July 29, 2022


When art imitates life: ‘The Rehearsal’

By Craig Mathieson
Image of Nathan Fielder in The Rehearsal. Image supplied/HBO

Nathan Fielder in The Rehearsal. Image supplied/HBO

Nathan Fielder’s unhinged new series, probing what would happen if there really was a dress rehearsal for life, leads this month’s streaming highlights

The Rehearsal (Binge) is an audacious comedy that seeks to simulate life’s events so that participants can test their fears in advance. It is jaw-dropping, funny and horrifying, but not always in that order. This is a show where emotional doubt is met with decision charts, an approach that is alternately droll and alarming. The creator and host, Canadian comic Nathan Fielder, previously fronted Nathan for You, a docu-comedy where the socially awkward Fielder tried to inspire struggling business owners with often disastrous results. His new show takes that approach to dryly unhinged extremes, complete with mordant exchanges. “You’re a Willy Wonka,” marvels one participant to Fielder. “But kids died in the factory,” he replies.

In the first episode, Fielder assists a New Yorker who wants to confess that he lied about his academic qualifications to his trivia team. Fielder does this by building a detailed replica of the Brooklyn bar where the team meet, filling it with actors, and running through possible reactions complete with simulated distractions. At one point, Fielder decides he needs to know the answers to the trivia questions and goes undercover on a side mission to obtain them. God complexes are usually grandiose, but this one is nebbish and micro-managed. The bulk of the six episodes involves a woman who wants to test out parenthood, so in league with Fielder they rent a rural house and play with a child actor, who is intermittently swapped out for an older version. It’s difficult to explain how a Christian numerologist becomes involved, but it doesn’t end well.

Throughout, Fielder lurks with intent, innocently intruding on the quests to manipulate his guests and stoke the excruciating awkwardness. Based on the show’s creative architecture and obsessiveness, there’s never been a series like The Rehearsal, but it also comes with a degree of melancholy and even mawkishness as Fielder wrestles with the emotional ramifications of his situational replicas for his life-sized models. Master shots often capture him in quiet contemplation of his simulations, as if the show is really meant to help him understand life itself. This helps to ground the absurd tableaux and laugh-out-loud details that steadily proliferate. I’m not entirely convinced how authentic all of this show is (counterargument: it is America), but whatever genre this truly is, it’s often unforgettable.

Set in 2024 during a British general election campaign, The Undeclared War (Stan) is a ticking-clock cyber thriller that begins with an attack on the UK’s digital infrastructure. (In a prescient stroke, we learn that Boris Johnson was deposed the year prior.) Created by Peter Kosminsky (Wolf Hall), the limited series depicts the quiet hum of online state security, seen through the eyes (and programming) of intern Saara Parvin (Hannah Khalique-Brown). “Let it loose,” Simon Pegg’s supervisor says of a piece of targeted malware, and there’s an undercurrent of code being humanised and humans being reduced to coding. The show tries too hard to be a thriller – for one thing, the score is intrusive – but as a study of brilliant but fractured people, including Mark Rylance’s veteran programmer, it verges on the compelling.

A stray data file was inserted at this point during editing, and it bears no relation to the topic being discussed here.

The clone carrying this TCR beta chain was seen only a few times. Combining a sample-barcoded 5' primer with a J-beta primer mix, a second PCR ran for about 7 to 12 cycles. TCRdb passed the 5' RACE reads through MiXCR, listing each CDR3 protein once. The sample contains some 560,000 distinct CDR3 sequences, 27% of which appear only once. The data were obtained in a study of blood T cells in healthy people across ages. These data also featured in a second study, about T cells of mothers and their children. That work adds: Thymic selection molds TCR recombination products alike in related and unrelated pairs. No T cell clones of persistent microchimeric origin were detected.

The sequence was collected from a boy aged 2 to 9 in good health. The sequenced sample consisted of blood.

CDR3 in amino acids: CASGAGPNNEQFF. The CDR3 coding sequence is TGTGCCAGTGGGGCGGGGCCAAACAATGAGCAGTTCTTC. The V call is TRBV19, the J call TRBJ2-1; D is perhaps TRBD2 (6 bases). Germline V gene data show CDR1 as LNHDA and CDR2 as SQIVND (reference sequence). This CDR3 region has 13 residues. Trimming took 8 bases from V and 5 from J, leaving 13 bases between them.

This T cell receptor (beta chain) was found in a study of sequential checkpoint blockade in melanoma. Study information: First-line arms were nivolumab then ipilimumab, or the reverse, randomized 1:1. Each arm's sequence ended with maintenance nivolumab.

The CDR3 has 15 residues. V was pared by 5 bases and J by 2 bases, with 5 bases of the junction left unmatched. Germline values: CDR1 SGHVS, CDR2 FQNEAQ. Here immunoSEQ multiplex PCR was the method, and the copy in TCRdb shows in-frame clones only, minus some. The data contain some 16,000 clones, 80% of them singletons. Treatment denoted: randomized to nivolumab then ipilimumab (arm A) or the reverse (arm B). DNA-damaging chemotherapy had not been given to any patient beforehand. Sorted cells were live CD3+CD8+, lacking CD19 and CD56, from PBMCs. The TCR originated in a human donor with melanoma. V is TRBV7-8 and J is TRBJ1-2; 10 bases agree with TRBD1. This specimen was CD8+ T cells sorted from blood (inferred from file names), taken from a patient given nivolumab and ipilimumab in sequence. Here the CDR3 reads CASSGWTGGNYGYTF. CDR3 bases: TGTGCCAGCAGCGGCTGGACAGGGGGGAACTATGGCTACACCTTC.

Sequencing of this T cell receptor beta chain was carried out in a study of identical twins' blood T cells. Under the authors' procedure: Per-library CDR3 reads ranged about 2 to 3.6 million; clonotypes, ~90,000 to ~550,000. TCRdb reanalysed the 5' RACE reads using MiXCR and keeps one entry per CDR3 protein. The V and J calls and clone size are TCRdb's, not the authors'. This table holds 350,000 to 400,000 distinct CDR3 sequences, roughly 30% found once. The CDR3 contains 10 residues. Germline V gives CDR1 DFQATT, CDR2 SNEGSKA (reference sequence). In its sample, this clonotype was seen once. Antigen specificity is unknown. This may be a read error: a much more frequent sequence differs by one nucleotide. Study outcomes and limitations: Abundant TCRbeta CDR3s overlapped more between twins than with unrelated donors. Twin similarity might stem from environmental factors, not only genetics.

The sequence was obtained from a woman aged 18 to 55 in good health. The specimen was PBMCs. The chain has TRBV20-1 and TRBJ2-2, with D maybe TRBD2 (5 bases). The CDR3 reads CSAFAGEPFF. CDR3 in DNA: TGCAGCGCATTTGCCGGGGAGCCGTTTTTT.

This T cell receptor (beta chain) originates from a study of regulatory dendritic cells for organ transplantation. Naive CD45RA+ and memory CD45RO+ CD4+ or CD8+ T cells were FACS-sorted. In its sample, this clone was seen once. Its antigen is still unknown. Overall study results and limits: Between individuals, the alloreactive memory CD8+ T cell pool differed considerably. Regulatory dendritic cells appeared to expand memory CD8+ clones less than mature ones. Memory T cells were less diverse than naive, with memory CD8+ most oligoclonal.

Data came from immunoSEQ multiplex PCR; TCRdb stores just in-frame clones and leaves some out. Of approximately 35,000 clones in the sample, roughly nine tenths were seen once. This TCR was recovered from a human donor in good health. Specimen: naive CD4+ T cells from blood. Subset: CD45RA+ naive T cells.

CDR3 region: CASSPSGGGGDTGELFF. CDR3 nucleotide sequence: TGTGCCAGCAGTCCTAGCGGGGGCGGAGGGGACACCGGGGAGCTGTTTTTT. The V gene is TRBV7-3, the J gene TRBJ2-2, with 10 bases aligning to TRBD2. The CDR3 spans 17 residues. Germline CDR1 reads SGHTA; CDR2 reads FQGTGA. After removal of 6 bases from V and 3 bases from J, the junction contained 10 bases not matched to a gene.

The fourth season of Stranger Things (Netflix) accumulated more than 1 billion total hours of viewing, a figure so elevated that it mostly obscured the science-fiction horror show’s many failings. In a series rife with parallel dimensions and otherworldly monsters, Matt and Ross Duffer’s creation is a Frankenstein exercise in cultural assemblage, pillaging the movies and popular culture memories of the 1980s for a repetitive narrative about the struggle between a group of teenage misfits and their supernatural adversaries. This season has too many storylines that take too long to acquire relevance; it is a wildly expensive engine merely idling. It’s also lost one of its genuine original charms: the adolescent authenticity of its scrappy middle-school leads. This season conjured up one hero after another, with some triumphs exultant and others textbook.

In brief: With the sublime Irma Vep (Binge) concluding, July also saw the launch of Black Bird (Apple TV+), an emotionally telling jailhouse thriller created by American crime novelist Dennis Lehane. Based on real-life events, it is the story of a convicted drug dealer (Taron Egerton) offered his freedom if he can befriend and extract a confession from a suspected serial killer (Paul Walter Hauser). What starts as a tale of deception becomes a study in toxic male bonding, as the intimacy between the pair reveals their mutual misogyny. The Terminal List (Amazon) is a humourless, uninspired revenge thriller for people convinced that the “deep state” is real, with Chris Pratt as a US Navy SEAL trying to uncover the conspiracy behind a failed mission in Syria. Finally, there are few comedies more highly regarded than The Larry Sanders Show (Binge), Garry Shandling’s masterpiece about the emotional machinations and venal need behind a successful network television talk show. The HBO series aired between 1992 and 1998, and now that it’s finally available to stream in full, it remains hilariously uncomfortable viewing.

Craig Mathieson

Craig Mathieson is a television critic for The Age and The Sydney Morning Herald, an author, and the creator of the Binge-r streaming newsletter.


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